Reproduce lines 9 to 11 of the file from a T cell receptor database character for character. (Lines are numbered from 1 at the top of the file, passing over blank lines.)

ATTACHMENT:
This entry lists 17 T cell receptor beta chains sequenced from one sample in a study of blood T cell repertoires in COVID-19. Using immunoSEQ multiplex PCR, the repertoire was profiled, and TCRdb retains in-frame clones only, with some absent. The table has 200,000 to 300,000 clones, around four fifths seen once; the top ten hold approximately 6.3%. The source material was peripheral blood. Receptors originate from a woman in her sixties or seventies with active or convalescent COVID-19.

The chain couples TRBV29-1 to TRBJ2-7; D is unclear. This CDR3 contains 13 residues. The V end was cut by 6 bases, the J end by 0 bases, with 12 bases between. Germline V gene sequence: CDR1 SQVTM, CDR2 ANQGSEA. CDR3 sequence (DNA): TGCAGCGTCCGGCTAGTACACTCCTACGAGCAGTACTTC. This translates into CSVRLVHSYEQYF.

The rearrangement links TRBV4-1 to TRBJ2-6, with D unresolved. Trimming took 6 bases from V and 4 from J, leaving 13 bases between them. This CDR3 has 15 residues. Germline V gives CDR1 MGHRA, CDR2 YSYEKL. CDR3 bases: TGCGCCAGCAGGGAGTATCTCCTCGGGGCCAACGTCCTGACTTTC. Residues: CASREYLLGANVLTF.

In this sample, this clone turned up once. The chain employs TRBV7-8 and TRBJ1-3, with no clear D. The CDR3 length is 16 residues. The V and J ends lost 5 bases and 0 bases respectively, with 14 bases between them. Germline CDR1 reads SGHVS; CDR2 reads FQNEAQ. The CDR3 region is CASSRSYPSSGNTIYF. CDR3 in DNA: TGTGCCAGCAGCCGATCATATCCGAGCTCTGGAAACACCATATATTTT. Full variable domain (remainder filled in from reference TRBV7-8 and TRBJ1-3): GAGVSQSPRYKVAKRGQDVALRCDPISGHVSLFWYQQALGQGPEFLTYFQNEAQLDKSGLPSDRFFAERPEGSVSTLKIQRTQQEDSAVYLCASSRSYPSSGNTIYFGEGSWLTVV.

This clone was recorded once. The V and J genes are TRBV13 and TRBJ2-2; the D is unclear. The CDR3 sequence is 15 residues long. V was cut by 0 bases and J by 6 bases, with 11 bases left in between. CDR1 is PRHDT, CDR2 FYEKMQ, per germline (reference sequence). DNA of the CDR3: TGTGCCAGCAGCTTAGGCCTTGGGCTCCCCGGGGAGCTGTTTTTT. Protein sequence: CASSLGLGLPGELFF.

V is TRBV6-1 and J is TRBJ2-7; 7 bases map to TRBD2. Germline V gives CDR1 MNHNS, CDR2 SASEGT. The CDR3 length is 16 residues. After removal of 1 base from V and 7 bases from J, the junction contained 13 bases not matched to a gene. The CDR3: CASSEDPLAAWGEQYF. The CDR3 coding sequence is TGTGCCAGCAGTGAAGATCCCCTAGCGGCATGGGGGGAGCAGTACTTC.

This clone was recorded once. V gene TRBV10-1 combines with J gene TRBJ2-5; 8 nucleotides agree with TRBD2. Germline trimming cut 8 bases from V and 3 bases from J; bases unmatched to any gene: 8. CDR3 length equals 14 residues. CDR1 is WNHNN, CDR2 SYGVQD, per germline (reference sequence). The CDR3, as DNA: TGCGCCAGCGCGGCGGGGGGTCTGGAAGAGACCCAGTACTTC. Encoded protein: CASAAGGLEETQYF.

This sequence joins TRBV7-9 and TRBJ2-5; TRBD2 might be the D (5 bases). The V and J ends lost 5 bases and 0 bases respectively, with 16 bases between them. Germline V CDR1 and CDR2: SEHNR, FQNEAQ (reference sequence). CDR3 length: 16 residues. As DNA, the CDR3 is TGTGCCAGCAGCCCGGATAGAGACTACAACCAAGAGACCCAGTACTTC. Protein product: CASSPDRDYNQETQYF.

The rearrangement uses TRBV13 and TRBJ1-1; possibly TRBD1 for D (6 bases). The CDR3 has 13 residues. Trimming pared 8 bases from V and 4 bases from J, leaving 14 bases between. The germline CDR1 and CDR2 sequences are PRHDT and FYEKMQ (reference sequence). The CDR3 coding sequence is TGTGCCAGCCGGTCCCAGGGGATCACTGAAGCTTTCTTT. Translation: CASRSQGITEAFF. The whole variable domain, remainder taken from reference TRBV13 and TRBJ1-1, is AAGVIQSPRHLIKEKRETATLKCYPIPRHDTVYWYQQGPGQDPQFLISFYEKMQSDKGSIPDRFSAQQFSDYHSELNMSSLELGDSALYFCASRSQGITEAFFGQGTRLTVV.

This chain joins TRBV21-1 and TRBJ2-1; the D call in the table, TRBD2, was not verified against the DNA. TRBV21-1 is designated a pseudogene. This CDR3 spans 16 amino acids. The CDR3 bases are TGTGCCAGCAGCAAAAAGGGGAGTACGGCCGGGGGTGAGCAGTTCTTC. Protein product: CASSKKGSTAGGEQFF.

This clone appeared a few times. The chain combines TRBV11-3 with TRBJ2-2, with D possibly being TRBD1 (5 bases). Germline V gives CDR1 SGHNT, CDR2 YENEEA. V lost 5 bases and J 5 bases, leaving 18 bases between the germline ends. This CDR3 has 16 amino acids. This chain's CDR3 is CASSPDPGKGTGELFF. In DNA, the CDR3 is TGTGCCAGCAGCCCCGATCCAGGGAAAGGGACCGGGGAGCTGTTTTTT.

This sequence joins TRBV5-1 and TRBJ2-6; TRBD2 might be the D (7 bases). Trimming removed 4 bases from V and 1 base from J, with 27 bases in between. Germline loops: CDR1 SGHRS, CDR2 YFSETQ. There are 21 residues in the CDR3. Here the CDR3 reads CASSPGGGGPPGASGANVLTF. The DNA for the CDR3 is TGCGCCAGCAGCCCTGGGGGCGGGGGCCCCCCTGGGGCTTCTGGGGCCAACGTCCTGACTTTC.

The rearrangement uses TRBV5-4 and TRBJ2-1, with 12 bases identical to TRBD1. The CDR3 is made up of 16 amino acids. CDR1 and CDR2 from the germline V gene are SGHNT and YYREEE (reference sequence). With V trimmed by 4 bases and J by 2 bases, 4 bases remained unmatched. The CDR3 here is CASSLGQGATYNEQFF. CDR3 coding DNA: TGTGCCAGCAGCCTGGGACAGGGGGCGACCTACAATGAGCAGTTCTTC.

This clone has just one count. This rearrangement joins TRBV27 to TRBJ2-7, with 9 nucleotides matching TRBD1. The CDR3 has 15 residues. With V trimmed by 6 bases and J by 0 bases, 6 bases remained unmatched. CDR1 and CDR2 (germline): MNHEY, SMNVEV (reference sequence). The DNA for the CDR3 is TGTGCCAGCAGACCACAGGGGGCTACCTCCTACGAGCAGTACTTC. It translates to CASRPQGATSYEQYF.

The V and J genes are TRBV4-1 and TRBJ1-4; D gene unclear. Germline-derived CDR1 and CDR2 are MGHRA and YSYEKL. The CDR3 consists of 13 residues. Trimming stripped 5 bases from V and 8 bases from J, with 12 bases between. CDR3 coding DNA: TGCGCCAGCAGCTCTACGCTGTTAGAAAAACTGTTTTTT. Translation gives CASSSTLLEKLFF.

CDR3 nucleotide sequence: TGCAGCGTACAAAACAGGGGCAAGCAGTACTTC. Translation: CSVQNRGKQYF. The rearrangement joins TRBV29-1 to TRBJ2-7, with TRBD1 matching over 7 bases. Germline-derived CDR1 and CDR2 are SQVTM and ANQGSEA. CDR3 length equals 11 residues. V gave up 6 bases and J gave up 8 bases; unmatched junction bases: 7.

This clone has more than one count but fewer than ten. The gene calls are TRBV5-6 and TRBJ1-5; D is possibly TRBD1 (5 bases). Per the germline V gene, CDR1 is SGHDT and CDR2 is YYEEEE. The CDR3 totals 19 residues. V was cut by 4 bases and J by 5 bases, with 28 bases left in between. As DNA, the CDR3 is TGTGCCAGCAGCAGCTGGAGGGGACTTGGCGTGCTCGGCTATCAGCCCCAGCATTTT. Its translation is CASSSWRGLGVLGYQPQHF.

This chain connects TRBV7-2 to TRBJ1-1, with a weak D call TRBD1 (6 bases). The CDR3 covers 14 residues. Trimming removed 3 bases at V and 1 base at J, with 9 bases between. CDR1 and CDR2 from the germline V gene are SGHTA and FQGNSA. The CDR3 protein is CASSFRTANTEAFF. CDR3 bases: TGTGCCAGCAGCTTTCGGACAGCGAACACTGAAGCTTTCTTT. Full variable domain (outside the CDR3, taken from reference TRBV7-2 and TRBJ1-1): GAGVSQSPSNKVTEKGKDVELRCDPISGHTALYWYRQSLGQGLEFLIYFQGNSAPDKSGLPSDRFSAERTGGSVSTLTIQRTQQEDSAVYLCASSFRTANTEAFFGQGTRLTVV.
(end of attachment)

The rearrangement uses TRBV13 and TRBJ1-1; possibly TRBD1 for D (6 bases). The CDR3 has 13 residues. Trimming pared 8 bases from V and 4 bases from J, leaving 14 bases between. The germline CDR1 and CDR2 sequences are PRHDT and FYEKMQ (reference sequence). The CDR3 coding sequence is TGTGCCAGCCGGTCCCAGGGGATCACTGAAGCTTTCTTT. Translation: CASRSQGITEAFF. The whole variable domain, remainder taken from reference TRBV13 and TRBJ1-1, is AAGVIQSPRHLIKEKRETATLKCYPIPRHDTVYWYQQGPGQDPQFLISFYEKMQSDKGSIPDRFSAQQFSDYHSELNMSSLELGDSALYFCASRSQGITEAFFGQGTRLTVV.

This chain joins TRBV21-1 and TRBJ2-1; the D call in the table, TRBD2, was not verified against the DNA. TRBV21-1 is designated a pseudogene. This CDR3 spans 16 amino acids. The CDR3 bases are TGTGCCAGCAGCAAAAAGGGGAGTACGGCCGGGGGTGAGCAGTTCTTC. Protein product: CASSKKGSTAGGEQFF.

This clone appeared a few times. The chain combines TRBV11-3 with TRBJ2-2, with D possibly being TRBD1 (5 bases). Germline V gives CDR1 SGHNT, CDR2 YENEEA. V lost 5 bases and J 5 bases, leaving 18 bases between the germline ends. This CDR3 has 16 amino acids. This chain's CDR3 is CASSPDPGKGTGELFF. In DNA, the CDR3 is TGTGCCAGCAGCCCCGATCCAGGGAAAGGGACCGGGGAGCTGTTTTTT.